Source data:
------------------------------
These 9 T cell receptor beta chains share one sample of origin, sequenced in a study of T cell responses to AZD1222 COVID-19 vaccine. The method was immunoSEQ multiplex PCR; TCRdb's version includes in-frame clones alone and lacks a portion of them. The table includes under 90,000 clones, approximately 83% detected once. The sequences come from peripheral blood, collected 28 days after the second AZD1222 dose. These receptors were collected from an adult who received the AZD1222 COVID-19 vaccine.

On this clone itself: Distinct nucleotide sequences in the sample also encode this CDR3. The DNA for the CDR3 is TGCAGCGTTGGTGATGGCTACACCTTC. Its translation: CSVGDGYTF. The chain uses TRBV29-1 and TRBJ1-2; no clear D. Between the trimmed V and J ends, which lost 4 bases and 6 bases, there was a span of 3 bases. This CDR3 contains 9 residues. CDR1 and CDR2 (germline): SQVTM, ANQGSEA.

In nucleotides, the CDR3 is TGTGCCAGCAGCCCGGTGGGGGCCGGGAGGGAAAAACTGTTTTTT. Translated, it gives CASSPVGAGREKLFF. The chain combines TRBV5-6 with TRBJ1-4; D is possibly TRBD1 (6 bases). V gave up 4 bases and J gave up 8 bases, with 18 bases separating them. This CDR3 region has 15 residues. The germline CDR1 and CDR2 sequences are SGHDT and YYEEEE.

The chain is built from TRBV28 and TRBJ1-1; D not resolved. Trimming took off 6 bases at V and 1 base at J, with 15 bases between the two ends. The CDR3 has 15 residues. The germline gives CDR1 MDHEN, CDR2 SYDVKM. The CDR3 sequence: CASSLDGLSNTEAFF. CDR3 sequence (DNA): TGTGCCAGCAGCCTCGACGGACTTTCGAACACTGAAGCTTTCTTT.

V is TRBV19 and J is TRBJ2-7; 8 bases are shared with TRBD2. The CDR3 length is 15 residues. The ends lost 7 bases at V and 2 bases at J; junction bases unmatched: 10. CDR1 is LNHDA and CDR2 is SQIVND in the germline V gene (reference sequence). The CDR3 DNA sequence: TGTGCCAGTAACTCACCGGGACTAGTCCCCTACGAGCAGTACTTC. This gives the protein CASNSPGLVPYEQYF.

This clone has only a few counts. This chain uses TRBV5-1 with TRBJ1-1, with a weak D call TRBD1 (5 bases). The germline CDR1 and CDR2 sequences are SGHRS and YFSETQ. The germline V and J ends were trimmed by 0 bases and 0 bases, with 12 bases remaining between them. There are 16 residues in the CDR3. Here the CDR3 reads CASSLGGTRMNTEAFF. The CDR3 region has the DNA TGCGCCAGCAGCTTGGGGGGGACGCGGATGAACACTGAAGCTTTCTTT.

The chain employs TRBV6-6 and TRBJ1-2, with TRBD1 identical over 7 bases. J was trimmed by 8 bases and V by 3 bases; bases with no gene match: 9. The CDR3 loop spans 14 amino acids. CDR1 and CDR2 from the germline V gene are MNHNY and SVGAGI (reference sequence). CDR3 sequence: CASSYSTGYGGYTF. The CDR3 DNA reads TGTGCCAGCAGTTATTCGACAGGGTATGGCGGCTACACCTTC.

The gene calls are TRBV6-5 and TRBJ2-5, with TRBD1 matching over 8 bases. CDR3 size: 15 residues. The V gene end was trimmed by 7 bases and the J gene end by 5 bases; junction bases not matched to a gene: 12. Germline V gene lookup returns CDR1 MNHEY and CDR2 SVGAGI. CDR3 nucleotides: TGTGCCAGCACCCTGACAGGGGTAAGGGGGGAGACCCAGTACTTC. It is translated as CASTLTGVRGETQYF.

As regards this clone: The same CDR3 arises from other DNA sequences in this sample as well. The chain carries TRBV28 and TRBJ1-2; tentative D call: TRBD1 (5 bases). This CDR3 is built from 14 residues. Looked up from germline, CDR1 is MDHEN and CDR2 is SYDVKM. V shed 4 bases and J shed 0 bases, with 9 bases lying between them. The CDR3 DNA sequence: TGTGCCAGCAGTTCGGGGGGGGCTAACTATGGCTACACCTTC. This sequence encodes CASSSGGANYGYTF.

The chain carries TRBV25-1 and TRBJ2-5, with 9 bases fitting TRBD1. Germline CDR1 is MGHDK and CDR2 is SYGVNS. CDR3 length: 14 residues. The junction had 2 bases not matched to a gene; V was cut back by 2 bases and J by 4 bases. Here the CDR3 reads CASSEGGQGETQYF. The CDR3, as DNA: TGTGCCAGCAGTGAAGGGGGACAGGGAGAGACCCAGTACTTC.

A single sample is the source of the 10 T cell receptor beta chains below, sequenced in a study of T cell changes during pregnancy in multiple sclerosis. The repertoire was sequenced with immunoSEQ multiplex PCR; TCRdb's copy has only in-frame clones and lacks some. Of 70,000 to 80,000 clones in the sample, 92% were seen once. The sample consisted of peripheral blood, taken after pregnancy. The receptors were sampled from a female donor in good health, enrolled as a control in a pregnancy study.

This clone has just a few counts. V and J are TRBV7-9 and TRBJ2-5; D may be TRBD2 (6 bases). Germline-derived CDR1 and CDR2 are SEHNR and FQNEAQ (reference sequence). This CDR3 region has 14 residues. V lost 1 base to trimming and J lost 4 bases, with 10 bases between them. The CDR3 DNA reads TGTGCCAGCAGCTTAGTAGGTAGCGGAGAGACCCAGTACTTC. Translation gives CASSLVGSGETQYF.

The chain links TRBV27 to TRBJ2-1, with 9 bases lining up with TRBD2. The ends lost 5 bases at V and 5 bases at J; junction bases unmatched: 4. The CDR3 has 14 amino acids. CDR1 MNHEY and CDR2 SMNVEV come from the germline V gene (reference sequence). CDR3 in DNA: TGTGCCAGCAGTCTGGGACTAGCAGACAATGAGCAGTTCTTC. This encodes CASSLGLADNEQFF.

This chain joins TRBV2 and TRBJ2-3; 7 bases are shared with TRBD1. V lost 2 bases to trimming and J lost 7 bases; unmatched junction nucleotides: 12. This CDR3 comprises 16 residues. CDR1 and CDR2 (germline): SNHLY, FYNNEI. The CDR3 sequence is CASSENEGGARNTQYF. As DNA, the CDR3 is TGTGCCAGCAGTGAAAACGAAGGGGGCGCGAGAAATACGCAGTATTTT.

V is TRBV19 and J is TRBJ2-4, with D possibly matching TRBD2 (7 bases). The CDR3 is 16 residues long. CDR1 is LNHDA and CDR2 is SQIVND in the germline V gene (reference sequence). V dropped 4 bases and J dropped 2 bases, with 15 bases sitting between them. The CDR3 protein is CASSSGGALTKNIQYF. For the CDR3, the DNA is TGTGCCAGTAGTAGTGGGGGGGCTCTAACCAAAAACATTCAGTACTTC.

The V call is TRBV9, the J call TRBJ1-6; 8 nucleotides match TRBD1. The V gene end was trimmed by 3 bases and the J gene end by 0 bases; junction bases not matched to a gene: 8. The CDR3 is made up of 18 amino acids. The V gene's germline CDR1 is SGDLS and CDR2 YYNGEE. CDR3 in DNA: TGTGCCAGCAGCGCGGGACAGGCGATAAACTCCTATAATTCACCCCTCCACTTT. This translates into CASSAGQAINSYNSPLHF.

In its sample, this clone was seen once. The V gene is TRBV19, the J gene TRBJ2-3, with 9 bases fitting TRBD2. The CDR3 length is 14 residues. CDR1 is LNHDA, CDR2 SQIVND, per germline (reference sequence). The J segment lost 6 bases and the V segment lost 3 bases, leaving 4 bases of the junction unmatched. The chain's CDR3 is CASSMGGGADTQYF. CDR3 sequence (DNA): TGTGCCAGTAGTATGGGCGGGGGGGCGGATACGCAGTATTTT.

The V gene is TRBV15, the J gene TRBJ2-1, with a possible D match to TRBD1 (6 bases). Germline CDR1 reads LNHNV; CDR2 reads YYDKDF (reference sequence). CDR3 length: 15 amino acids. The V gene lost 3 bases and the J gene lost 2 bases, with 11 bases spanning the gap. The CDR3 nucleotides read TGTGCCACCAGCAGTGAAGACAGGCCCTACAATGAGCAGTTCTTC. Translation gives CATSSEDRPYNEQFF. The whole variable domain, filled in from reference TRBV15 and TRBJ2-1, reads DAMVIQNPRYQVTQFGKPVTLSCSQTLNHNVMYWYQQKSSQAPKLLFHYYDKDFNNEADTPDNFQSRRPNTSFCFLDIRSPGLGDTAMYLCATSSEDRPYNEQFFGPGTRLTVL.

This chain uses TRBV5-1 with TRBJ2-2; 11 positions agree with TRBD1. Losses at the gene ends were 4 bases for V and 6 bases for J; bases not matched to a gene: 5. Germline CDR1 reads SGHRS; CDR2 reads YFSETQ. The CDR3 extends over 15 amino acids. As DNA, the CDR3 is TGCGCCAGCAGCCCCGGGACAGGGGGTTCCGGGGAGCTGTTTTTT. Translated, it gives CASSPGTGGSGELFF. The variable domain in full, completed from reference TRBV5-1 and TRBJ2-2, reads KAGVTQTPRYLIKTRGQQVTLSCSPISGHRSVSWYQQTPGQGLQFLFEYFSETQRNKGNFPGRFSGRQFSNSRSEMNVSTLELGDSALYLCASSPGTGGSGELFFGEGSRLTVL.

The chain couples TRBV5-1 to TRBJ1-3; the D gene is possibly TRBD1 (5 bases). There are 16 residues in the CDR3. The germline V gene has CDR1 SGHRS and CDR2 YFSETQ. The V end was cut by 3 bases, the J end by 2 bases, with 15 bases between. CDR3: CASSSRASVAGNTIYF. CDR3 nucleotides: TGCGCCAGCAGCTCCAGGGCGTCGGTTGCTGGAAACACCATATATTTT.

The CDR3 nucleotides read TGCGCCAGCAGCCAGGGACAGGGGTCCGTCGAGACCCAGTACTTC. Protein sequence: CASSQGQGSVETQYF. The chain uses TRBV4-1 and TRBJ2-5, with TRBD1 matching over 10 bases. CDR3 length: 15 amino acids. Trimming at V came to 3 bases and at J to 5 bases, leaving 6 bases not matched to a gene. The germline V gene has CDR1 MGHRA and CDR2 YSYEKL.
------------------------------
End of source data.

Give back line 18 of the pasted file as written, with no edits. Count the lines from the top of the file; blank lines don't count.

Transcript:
The V gene is TRBV15, the J gene TRBJ2-1, with a possible D match to TRBD1 (6 bases). Germline CDR1 reads LNHNV; CDR2 reads YYDKDF (reference sequence). CDR3 length: 15 amino acids. The V gene lost 3 bases and the J gene lost 2 bases, with 11 bases spanning the gap. The CDR3 nucleotides read TGTGCCACCAGCAGTGAAGACAGGCCCTACAATGAGCAGTTCTTC. Translation gives CATSSEDRPYNEQFF. The whole variable domain, filled in from reference TRBV15 and TRBJ2-1, reads DAMVIQNPRYQVTQFGKPVTLSCSQTLNHNVMYWYQQKSSQAPKLLFHYYDKDFNNEADTPDNFQSRRPNTSFCFLDIRSPGLGDTAMYLCATSSEDRPYNEQFFGPGTRLTVL.